The Bible Says Commentary on the Book of Matthew
As Jesus and His disciples leave the temple He tells them that it will be destroyed. This causes the disciples to ask three questions concerning future events.
Jesus first answers the disciples’ third question, “What will be the sign of the end of the age?” He answered that it will come after greatly increased lawlessness, and after the gospel of the kingdom is preached in the entire world as a testimony to all the nations.
He then answers the disciples’ second question, “What will be the sign of Your coming?” He refers them to the prophecy from the Book of Daniel called “the Abomination of Desolation.” This is not the sign of His return, but it is a precursor to it. He warns His disciples to flee Jerusalem as soon as they see the sign in order to escape the bloody danger that will instantly follow. It will be a time of unprecedented peril. Though false Christs will come, it will be obvious they are not Him. When Jesus returns, everyone will know it. He will gather His elect, shake the powers of the heavens, and come to earth on the clouds of glory. He will be seen by those on the earth, and the tribes of the earth will mourn.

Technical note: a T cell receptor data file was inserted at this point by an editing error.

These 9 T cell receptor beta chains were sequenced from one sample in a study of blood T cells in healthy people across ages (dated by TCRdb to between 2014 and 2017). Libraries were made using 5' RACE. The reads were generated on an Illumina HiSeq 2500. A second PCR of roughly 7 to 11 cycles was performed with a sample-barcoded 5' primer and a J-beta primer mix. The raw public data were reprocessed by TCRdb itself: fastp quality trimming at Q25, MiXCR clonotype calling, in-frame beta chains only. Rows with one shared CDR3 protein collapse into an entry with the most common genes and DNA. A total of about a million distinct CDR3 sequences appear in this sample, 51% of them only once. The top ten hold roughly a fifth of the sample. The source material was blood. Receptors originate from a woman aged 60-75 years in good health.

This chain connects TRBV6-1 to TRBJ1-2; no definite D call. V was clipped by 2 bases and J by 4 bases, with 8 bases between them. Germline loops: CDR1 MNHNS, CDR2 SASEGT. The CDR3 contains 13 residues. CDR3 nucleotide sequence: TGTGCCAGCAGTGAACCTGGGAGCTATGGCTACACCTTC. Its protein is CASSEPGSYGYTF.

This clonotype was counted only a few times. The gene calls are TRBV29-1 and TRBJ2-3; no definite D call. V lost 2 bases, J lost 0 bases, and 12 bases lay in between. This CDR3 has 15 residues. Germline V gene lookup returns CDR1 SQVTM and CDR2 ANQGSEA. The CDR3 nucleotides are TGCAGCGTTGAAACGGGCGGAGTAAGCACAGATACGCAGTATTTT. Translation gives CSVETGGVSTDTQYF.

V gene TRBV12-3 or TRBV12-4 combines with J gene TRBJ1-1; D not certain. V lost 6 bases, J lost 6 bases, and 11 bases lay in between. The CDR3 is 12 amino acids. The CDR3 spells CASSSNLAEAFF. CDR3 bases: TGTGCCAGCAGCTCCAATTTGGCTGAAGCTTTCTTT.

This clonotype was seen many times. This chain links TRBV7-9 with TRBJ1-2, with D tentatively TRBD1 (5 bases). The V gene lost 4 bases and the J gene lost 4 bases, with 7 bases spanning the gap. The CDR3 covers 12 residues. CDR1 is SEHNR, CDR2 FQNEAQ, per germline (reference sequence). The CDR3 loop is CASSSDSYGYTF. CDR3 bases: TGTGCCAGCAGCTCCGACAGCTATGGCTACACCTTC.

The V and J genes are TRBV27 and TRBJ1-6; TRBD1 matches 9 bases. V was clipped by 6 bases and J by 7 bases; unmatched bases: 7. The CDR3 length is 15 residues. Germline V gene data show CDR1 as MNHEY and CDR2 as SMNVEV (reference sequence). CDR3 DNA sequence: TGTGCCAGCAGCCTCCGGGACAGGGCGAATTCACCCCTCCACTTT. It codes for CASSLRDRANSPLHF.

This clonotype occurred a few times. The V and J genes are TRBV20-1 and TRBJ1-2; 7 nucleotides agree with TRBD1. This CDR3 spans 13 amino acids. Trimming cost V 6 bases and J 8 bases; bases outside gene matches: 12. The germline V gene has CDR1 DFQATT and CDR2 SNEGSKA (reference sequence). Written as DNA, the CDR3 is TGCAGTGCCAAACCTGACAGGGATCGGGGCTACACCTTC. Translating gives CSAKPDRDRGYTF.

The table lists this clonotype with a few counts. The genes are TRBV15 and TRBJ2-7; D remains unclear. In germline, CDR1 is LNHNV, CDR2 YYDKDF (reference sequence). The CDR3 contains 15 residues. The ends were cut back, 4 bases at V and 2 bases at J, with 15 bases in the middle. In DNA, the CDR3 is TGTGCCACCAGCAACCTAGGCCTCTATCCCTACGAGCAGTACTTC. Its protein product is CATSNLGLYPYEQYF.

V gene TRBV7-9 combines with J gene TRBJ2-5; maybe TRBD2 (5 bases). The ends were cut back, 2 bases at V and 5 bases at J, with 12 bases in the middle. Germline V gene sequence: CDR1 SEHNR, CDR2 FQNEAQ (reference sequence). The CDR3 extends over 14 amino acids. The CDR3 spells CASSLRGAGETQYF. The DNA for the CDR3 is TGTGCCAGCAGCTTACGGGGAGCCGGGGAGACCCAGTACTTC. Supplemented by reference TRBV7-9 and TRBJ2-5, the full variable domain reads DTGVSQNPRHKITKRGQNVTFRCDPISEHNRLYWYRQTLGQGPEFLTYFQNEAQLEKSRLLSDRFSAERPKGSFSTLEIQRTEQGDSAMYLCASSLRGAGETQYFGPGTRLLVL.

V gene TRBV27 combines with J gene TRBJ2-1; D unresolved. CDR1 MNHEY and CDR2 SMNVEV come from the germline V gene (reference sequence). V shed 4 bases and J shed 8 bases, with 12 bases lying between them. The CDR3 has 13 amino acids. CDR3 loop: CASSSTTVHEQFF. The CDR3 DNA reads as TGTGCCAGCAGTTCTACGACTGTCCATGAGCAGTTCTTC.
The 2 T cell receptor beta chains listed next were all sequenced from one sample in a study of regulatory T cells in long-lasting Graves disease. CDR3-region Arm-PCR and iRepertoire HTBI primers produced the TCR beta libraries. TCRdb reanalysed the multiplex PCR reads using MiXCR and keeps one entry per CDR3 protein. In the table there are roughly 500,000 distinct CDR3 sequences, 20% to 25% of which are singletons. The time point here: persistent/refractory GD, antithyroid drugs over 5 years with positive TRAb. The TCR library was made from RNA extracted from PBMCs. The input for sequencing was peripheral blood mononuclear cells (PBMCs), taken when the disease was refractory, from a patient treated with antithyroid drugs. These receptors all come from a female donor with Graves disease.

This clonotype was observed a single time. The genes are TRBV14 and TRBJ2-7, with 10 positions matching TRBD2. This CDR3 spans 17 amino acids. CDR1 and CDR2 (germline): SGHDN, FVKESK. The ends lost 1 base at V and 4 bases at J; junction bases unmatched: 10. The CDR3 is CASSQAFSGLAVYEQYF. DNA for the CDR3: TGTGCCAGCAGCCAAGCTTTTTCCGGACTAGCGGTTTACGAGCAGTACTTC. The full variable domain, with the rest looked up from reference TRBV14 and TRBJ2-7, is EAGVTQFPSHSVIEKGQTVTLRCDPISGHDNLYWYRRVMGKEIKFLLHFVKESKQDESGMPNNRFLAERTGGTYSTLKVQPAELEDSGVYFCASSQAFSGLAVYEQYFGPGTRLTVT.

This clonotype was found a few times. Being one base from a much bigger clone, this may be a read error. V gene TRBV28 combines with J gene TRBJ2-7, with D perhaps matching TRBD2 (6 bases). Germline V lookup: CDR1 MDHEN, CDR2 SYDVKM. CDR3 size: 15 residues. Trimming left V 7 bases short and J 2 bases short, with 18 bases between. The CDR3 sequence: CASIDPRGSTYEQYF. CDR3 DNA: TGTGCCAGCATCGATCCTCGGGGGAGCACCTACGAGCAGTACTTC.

Lastly, Jesus answers the disciples’ first question, “When will these things happen?” He shares the parable of the fig tree as a way to say: pay attention to the signs and seasons so that you will be ready when the day is near. He promises that this generation that sees the signs will not pass away until these things occur. Heaven and Earth will literally pass away, but Jesus’s words will endure forever. He tells the disciples even though the signs He gave will indicate His approach is very near, that “No one knows the day or hour of His return, but the Father alone.” He parallels His return to the Days of Noah. The judgment will suddenly come upon those who are not ready just like it did at the Flood. Jesus admonishes the disciples to be ready at all times.
Then He tells the first of four parables to illustrate His return and the end of the age. The first parable is about a master leaving his house on business. He will reward the obedient servants upon his return, and punish the wasteful servants.